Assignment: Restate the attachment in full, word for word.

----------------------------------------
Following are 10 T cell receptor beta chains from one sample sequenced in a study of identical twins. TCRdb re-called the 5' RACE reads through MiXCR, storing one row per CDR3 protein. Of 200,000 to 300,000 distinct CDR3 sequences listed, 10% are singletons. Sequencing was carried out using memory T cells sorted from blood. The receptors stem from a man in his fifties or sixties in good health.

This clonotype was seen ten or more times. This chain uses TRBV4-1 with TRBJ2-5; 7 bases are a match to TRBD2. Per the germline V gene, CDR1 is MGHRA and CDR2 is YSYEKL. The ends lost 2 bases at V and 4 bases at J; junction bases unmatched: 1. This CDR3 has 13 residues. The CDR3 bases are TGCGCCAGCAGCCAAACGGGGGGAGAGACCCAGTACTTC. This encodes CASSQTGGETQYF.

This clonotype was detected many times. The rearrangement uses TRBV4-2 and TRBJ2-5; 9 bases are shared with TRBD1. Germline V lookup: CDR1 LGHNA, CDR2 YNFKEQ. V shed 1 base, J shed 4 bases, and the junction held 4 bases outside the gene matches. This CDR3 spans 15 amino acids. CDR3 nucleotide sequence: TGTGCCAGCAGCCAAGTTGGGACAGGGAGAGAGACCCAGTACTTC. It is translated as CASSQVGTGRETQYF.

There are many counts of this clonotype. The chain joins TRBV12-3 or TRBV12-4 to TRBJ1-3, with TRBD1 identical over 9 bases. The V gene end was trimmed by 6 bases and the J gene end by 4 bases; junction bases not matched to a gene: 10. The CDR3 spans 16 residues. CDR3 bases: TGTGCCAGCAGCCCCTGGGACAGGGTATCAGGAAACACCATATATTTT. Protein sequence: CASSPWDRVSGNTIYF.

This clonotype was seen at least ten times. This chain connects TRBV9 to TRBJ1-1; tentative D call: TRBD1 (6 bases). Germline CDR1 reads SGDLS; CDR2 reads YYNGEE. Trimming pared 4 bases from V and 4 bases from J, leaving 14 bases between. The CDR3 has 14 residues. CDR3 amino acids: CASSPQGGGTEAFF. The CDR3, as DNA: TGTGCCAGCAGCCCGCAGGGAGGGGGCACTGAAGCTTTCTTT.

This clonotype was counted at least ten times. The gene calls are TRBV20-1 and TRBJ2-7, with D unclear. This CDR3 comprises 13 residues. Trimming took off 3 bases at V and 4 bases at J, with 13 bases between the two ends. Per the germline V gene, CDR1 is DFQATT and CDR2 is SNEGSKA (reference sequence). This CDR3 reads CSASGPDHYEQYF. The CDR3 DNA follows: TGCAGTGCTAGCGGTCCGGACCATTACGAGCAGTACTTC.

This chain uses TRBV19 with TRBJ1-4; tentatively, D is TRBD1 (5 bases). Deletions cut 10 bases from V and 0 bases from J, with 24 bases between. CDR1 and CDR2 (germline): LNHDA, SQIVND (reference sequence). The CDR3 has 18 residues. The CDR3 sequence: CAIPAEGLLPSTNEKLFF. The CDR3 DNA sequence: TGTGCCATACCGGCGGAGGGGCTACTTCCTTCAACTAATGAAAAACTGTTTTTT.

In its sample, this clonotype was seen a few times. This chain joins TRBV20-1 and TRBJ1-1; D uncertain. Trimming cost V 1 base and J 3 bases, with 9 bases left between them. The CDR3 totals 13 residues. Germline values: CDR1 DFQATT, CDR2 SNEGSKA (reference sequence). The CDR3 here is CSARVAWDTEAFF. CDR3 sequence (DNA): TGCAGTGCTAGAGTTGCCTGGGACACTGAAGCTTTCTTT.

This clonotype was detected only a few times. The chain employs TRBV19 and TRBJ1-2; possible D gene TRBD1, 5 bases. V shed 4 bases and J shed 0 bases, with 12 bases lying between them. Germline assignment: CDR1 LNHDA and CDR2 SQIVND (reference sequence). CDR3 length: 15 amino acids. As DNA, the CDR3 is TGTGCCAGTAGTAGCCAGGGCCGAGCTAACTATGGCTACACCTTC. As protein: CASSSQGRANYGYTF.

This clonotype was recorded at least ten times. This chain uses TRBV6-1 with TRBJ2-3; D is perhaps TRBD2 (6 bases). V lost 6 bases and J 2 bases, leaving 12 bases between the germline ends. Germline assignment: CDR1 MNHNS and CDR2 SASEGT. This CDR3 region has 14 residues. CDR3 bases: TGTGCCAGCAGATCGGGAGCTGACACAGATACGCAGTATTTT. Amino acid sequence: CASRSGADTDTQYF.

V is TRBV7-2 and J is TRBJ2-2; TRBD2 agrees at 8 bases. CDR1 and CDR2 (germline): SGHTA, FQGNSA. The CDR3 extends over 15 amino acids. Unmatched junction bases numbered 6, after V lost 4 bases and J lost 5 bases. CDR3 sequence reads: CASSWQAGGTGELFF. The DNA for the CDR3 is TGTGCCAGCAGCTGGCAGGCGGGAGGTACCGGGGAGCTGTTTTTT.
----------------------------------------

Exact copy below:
Following are 10 T cell receptor beta chains from one sample sequenced in a study of identical twins. TCRdb re-called the 5' RACE reads through MiXCR, storing one row per CDR3 protein. Of 200,000 to 300,000 distinct CDR3 sequences listed, 10% are singletons. Sequencing was carried out using memory T cells sorted from blood. The receptors stem from a man in his fifties or sixties in good health.

This clonotype was seen ten or more times. This chain uses TRBV4-1 with TRBJ2-5; 7 bases are a match to TRBD2. Per the germline V gene, CDR1 is MGHRA and CDR2 is YSYEKL. The ends lost 2 bases at V and 4 bases at J; junction bases unmatched: 1. This CDR3 has 13 residues. The CDR3 bases are TGCGCCAGCAGCCAAACGGGGGGAGAGACCCAGTACTTC. This encodes CASSQTGGETQYF.

This clonotype was detected many times. The rearrangement uses TRBV4-2 and TRBJ2-5; 9 bases are shared with TRBD1. Germline V lookup: CDR1 LGHNA, CDR2 YNFKEQ. V shed 1 base, J shed 4 bases, and the junction held 4 bases outside the gene matches. This CDR3 spans 15 amino acids. CDR3 nucleotide sequence: TGTGCCAGCAGCCAAGTTGGGACAGGGAGAGAGACCCAGTACTTC. It is translated as CASSQVGTGRETQYF.

There are many counts of this clonotype. The chain joins TRBV12-3 or TRBV12-4 to TRBJ1-3, with TRBD1 identical over 9 bases. The V gene end was trimmed by 6 bases and the J gene end by 4 bases; junction bases not matched to a gene: 10. The CDR3 spans 16 residues. CDR3 bases: TGTGCCAGCAGCCCCTGGGACAGGGTATCAGGAAACACCATATATTTT. Protein sequence: CASSPWDRVSGNTIYF.

This clonotype was seen at least ten times. This chain connects TRBV9 to TRBJ1-1; tentative D call: TRBD1 (6 bases). Germline CDR1 reads SGDLS; CDR2 reads YYNGEE. Trimming pared 4 bases from V and 4 bases from J, leaving 14 bases between. The CDR3 has 14 residues. CDR3 amino acids: CASSPQGGGTEAFF. The CDR3, as DNA: TGTGCCAGCAGCCCGCAGGGAGGGGGCACTGAAGCTTTCTTT.

This clonotype was counted at least ten times. The gene calls are TRBV20-1 and TRBJ2-7, with D unclear. This CDR3 comprises 13 residues. Trimming took off 3 bases at V and 4 bases at J, with 13 bases between the two ends. Per the germline V gene, CDR1 is DFQATT and CDR2 is SNEGSKA (reference sequence). This CDR3 reads CSASGPDHYEQYF. The CDR3 DNA follows: TGCAGTGCTAGCGGTCCGGACCATTACGAGCAGTACTTC.

This chain uses TRBV19 with TRBJ1-4; tentatively, D is TRBD1 (5 bases). Deletions cut 10 bases from V and 0 bases from J, with 24 bases between. CDR1 and CDR2 (germline): LNHDA, SQIVND (reference sequence). The CDR3 has 18 residues. The CDR3 sequence: CAIPAEGLLPSTNEKLFF. The CDR3 DNA sequence: TGTGCCATACCGGCGGAGGGGCTACTTCCTTCAACTAATGAAAAACTGTTTTTT.

In its sample, this clonotype was seen a few times. This chain joins TRBV20-1 and TRBJ1-1; D uncertain. Trimming cost V 1 base and J 3 bases, with 9 bases left between them. The CDR3 totals 13 residues. Germline values: CDR1 DFQATT, CDR2 SNEGSKA (reference sequence). The CDR3 here is CSARVAWDTEAFF. CDR3 sequence (DNA): TGCAGTGCTAGAGTTGCCTGGGACACTGAAGCTTTCTTT.

This clonotype was detected only a few times. The chain employs TRBV19 and TRBJ1-2; possible D gene TRBD1, 5 bases. V shed 4 bases and J shed 0 bases, with 12 bases lying between them. Germline assignment: CDR1 LNHDA and CDR2 SQIVND (reference sequence). CDR3 length: 15 amino acids. As DNA, the CDR3 is TGTGCCAGTAGTAGCCAGGGCCGAGCTAACTATGGCTACACCTTC. As protein: CASSSQGRANYGYTF.

This clonotype was recorded at least ten times. This chain uses TRBV6-1 with TRBJ2-3; D is perhaps TRBD2 (6 bases). V lost 6 bases and J 2 bases, leaving 12 bases between the germline ends. Germline assignment: CDR1 MNHNS and CDR2 SASEGT. This CDR3 region has 14 residues. CDR3 bases: TGTGCCAGCAGATCGGGAGCTGACACAGATACGCAGTATTTT. Amino acid sequence: CASRSGADTDTQYF.

V is TRBV7-2 and J is TRBJ2-2; TRBD2 agrees at 8 bases. CDR1 and CDR2 (germline): SGHTA, FQGNSA. The CDR3 extends over 15 amino acids. Unmatched junction bases numbered 6, after V lost 4 bases and J lost 5 bases. CDR3 sequence reads: CASSWQAGGTGELFF. The DNA for the CDR3 is TGTGCCAGCAGCTGGCAGGCGGGAGGTACCGGGGAGCTGTTTTTT.